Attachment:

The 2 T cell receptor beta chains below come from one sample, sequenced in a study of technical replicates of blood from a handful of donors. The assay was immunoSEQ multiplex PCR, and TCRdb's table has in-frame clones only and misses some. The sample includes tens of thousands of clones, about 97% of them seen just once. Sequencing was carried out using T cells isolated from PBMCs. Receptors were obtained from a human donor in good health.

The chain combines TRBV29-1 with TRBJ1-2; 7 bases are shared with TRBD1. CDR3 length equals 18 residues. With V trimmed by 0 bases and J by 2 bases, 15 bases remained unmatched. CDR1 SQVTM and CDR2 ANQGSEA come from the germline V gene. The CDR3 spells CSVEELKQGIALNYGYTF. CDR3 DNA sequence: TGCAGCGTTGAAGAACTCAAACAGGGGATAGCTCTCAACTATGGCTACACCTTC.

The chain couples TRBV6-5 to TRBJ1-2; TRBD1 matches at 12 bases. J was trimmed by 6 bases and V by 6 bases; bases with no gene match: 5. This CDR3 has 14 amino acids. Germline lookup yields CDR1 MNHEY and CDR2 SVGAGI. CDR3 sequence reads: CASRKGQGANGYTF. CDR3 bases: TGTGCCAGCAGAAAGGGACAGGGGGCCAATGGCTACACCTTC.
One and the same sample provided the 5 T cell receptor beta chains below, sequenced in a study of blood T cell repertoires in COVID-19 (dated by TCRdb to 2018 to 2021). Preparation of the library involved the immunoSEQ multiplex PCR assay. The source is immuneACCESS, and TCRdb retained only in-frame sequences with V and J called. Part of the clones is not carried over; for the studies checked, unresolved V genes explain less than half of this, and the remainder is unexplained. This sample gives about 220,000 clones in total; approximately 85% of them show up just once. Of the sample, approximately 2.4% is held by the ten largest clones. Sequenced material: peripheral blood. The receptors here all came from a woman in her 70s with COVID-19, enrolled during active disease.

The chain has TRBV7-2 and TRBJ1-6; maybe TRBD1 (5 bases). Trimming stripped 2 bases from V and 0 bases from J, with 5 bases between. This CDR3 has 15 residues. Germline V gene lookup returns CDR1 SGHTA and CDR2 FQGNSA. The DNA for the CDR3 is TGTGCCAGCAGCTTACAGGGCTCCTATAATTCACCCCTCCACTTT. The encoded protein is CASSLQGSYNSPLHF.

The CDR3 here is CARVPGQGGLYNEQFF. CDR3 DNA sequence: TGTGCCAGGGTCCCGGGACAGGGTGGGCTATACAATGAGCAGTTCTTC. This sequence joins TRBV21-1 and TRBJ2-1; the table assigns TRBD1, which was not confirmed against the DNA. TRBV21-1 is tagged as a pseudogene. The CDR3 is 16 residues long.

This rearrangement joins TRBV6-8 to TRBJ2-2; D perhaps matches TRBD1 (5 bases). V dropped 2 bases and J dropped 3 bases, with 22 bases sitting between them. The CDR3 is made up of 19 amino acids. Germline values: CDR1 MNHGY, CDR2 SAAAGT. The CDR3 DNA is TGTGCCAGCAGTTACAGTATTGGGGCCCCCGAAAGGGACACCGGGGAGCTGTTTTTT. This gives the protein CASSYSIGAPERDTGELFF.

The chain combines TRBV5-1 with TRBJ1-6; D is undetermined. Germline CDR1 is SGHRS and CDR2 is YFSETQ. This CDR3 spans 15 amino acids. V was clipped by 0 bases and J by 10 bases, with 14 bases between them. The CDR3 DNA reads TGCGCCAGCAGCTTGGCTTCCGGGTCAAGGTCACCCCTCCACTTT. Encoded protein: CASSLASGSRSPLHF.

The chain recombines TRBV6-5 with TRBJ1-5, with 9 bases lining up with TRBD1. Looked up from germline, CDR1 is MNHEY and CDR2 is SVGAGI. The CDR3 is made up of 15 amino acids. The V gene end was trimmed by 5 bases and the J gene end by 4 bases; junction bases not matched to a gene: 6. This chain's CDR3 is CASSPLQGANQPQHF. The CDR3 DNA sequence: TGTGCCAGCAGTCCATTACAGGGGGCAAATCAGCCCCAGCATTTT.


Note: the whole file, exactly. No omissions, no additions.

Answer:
The 2 T cell receptor beta chains below come from one sample, sequenced in a study of technical replicates of blood from a handful of donors. The assay was immunoSEQ multiplex PCR, and TCRdb's table has in-frame clones only and misses some. The sample includes tens of thousands of clones, about 97% of them seen just once. Sequencing was carried out using T cells isolated from PBMCs. Receptors were obtained from a human donor in good health.

The chain combines TRBV29-1 with TRBJ1-2; 7 bases are shared with TRBD1. CDR3 length equals 18 residues. With V trimmed by 0 bases and J by 2 bases, 15 bases remained unmatched. CDR1 SQVTM and CDR2 ANQGSEA come from the germline V gene. The CDR3 spells CSVEELKQGIALNYGYTF. CDR3 DNA sequence: TGCAGCGTTGAAGAACTCAAACAGGGGATAGCTCTCAACTATGGCTACACCTTC.

The chain couples TRBV6-5 to TRBJ1-2; TRBD1 matches at 12 bases. J was trimmed by 6 bases and V by 6 bases; bases with no gene match: 5. This CDR3 has 14 amino acids. Germline lookup yields CDR1 MNHEY and CDR2 SVGAGI. CDR3 sequence reads: CASRKGQGANGYTF. CDR3 bases: TGTGCCAGCAGAAAGGGACAGGGGGCCAATGGCTACACCTTC.
One and the same sample provided the 5 T cell receptor beta chains below, sequenced in a study of blood T cell repertoires in COVID-19 (dated by TCRdb to 2018 to 2021). Preparation of the library involved the immunoSEQ multiplex PCR assay. The source is immuneACCESS, and TCRdb retained only in-frame sequences with V and J called. Part of the clones is not carried over; for the studies checked, unresolved V genes explain less than half of this, and the remainder is unexplained. This sample gives about 220,000 clones in total; approximately 85% of them show up just once. Of the sample, approximately 2.4% is held by the ten largest clones. Sequenced material: peripheral blood. The receptors here all came from a woman in her 70s with COVID-19, enrolled during active disease.

The chain has TRBV7-2 and TRBJ1-6; maybe TRBD1 (5 bases). Trimming stripped 2 bases from V and 0 bases from J, with 5 bases between. This CDR3 has 15 residues. Germline V gene lookup returns CDR1 SGHTA and CDR2 FQGNSA. The DNA for the CDR3 is TGTGCCAGCAGCTTACAGGGCTCCTATAATTCACCCCTCCACTTT. The encoded protein is CASSLQGSYNSPLHF.

The CDR3 here is CARVPGQGGLYNEQFF. CDR3 DNA sequence: TGTGCCAGGGTCCCGGGACAGGGTGGGCTATACAATGAGCAGTTCTTC. This sequence joins TRBV21-1 and TRBJ2-1; the table assigns TRBD1, which was not confirmed against the DNA. TRBV21-1 is tagged as a pseudogene. The CDR3 is 16 residues long.

This rearrangement joins TRBV6-8 to TRBJ2-2; D perhaps matches TRBD1 (5 bases). V dropped 2 bases and J dropped 3 bases, with 22 bases sitting between them. The CDR3 is made up of 19 amino acids. Germline values: CDR1 MNHGY, CDR2 SAAAGT. The CDR3 DNA is TGTGCCAGCAGTTACAGTATTGGGGCCCCCGAAAGGGACACCGGGGAGCTGTTTTTT. This gives the protein CASSYSIGAPERDTGELFF.

The chain combines TRBV5-1 with TRBJ1-6; D is undetermined. Germline CDR1 is SGHRS and CDR2 is YFSETQ. This CDR3 spans 15 amino acids. V was clipped by 0 bases and J by 10 bases, with 14 bases between them. The CDR3 DNA reads TGCGCCAGCAGCTTGGCTTCCGGGTCAAGGTCACCCCTCCACTTT. Encoded protein: CASSLASGSRSPLHF.

The chain recombines TRBV6-5 with TRBJ1-5, with 9 bases lining up with TRBD1. Looked up from germline, CDR1 is MNHEY and CDR2 is SVGAGI. The CDR3 is made up of 15 amino acids. The V gene end was trimmed by 5 bases and the J gene end by 4 bases; junction bases not matched to a gene: 6. This chain's CDR3 is CASSPLQGANQPQHF. The CDR3 DNA sequence: TGTGCCAGCAGTCCATTACAGGGGGCAAATCAGCCCCAGCATTTT.